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March 23, 2011

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Charity flea market for quake aid

A flea market this Saturday at 1933 Old Millfun creative park will raise funds to aid survivors of the Japan earthquake and tsunami. Xu Wei reports.

Flea markets are popular for young people with overflowing closets and a desire for new fashion. They're always popular with people who want to save money.

Shanghai has dozens of weekend flea markets all around the city, and their numbers increase as the weather improves.

On Saturday, the proceeds from a flea market at 1933 Old Millfun creative park will benefit survivors of the Japan earthquake and tsunami. It is organized by the Shanghai Gongyijia Team, a charity organization started in 2008. It aids children of migrant workers, people in poor rural areas and autistic children. It offers counseling to fresh college graduates who are stressed-out about leaving school and entering the workplace.

Vendors are welcome.

The flea market offers clothes, fashion, accessories, cosmetics, jewelry, handicrafts, books and magazines, kitchenware, appliances, toys, pet items, art work and homemade food, among other things.

Li Jiaqin, an art and design major at Shanghai University, will take her DIY accessories and trinkets. She sells each for 20-30 yuan (US$3-$4.5).

"I have been a frequent vendor at the flea market since 2008," Li says, adding that she earns 400-500 yuan each time.

But the profit isn't important, she says. "The market is a networking place where I make new friends, help needy people and find fulfillment in life."

Shanghai Gongyijia Team holds charity flea markets once or twice a month, says Zhang Lanlan, an official with the organization.

Each flea market attracts around 100 vendors and 2,000 consumers, mostly young white-collar professionals, college students and expats, says Zhang.

Sometimes it attracts whole families who consider it an outing and chance for bonding between parent and child.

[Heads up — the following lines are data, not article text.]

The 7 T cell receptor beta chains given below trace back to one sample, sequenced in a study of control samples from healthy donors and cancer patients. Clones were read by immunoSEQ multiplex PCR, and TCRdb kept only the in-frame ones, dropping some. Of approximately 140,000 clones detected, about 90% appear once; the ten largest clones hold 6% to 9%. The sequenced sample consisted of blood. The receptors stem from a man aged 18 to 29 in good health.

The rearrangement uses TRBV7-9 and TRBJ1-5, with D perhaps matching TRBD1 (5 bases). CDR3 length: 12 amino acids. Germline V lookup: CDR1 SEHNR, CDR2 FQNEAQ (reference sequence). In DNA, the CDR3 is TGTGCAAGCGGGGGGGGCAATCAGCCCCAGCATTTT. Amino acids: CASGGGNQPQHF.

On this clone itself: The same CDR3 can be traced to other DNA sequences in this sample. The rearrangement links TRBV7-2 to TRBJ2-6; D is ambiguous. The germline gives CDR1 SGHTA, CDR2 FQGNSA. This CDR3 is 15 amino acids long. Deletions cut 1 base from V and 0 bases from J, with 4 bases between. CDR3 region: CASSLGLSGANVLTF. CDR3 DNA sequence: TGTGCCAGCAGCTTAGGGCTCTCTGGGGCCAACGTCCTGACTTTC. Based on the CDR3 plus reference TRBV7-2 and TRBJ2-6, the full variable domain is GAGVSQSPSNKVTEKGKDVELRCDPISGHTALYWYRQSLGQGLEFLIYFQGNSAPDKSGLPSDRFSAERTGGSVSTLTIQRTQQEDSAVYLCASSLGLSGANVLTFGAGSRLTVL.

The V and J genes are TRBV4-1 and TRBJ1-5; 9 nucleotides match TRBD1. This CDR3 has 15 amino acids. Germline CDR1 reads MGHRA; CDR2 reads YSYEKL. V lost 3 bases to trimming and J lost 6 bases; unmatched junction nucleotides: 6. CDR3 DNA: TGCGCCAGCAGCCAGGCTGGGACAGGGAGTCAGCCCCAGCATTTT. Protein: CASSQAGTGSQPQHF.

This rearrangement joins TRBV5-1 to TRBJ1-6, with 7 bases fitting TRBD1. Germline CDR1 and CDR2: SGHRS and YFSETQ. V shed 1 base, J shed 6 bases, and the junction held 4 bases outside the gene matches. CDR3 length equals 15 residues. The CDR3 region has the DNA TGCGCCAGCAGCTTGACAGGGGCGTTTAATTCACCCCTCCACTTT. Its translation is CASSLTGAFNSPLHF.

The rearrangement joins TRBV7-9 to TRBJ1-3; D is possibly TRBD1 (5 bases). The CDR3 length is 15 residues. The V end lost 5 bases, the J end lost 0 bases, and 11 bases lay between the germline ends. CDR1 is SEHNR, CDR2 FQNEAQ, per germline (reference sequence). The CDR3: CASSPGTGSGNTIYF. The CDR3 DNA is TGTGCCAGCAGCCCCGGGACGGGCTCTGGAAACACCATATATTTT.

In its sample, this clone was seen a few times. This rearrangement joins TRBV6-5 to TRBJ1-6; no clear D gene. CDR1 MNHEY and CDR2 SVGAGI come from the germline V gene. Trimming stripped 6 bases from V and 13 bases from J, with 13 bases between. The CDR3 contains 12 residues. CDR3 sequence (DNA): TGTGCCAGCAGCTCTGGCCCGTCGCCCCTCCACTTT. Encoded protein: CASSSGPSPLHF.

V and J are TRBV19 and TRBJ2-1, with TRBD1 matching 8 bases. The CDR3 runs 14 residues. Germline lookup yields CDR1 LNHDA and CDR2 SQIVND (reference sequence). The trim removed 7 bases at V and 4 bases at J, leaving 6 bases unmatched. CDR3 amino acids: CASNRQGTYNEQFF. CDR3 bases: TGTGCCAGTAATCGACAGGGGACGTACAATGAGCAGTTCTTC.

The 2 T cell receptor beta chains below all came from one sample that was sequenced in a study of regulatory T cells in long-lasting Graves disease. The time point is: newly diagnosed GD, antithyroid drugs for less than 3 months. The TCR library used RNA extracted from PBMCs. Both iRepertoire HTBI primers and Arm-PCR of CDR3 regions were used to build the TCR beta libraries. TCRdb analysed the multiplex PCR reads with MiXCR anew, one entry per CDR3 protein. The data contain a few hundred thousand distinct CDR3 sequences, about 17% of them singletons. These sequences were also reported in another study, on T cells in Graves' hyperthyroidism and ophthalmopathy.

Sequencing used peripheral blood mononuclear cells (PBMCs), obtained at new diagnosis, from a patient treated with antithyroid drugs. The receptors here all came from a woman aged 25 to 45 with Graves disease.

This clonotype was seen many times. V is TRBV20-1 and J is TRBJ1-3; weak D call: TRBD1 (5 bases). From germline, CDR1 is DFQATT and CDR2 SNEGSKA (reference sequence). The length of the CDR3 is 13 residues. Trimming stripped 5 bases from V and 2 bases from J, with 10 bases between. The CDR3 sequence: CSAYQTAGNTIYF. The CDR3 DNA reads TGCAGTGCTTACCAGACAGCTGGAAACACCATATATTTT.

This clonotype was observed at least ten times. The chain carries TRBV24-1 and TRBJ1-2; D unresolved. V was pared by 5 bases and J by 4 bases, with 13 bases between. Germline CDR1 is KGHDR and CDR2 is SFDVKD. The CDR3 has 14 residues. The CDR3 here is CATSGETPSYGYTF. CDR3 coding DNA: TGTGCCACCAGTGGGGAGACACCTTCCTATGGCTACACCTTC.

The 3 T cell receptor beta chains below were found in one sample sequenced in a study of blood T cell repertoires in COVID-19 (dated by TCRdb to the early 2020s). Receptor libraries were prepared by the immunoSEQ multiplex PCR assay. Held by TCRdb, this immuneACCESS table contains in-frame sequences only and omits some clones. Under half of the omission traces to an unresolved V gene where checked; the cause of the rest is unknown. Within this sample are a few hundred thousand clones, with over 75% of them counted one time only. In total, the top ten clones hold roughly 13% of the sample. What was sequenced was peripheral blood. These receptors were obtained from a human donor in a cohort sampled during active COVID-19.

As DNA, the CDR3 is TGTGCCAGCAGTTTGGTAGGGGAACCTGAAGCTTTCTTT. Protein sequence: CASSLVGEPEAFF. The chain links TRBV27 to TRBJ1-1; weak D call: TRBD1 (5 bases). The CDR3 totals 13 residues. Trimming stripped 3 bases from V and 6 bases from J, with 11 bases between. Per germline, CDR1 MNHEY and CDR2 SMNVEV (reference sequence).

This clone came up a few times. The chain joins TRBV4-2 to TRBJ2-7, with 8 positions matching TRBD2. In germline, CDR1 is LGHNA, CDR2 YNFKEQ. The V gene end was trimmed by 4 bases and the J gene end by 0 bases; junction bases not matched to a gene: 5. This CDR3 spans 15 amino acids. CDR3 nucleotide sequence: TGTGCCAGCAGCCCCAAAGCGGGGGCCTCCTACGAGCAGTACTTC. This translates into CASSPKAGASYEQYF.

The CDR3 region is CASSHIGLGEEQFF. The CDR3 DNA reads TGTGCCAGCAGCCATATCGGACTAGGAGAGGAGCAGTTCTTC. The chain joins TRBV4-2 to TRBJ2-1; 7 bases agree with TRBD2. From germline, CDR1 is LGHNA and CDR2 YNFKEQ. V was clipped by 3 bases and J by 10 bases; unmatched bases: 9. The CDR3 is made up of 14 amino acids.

The most popular items are handmade crafts, clothes, accessories and creative products. Most items are very affordable, priced from several yuan to tens of yuan.

Referring to the charity's counseling efforts, Zhang says that quite a few shy people who volunteer at flea markets and other activities find that their self-confidence and communications skills have improved.

Some vendors take their pets to the market. Mika Li frequently takes her cat Garfield and many visitors want their pictures taken with the young woman and her feline.

"When I sold my DIY fashion accessories, Garfield lay curled up by my side," says Li. "With his help, I managed to sell many items and make new friends."

Shanghai's flea markets are bustling. Of the estimated dozens, the Wuguantang and Fengguo flea markets are well known. Sometimes they hold charity sales.

Zhang Jie, a local agent for the Hong Kong toy brand C.I.BOYS, says flea markets are win-win-win, for the shoppers, the needy groups and the vendors.

He usually presents around 100 creative limited edition toys at markets, selling them for around 17 yuan each, half the price in Hong Kong.

"We're very willing to donate some gifts and ingenious children's toys to the market," he says. "All of us can benefit from this form of exchange that goes beyond money."

"I love this sustainable way of making a charitable donation," says Connie Zheng, a local company worker. "Compared with a cash donation, it is sweeter, heartwarming and interactive. Many memorable items I bought at charity markets also interest my family and friends. In this sense, love is a relay."

The enthusiasm and determination of young vendors is impressive and many try to promote their brand instead of making quick returns.

"The dedication and zeal of these young people encourages me to realize my dream of owning my own business," says Xu Zhongqing, a retired teacher who sells his homemade cookies and creative picture frames at flea markets.


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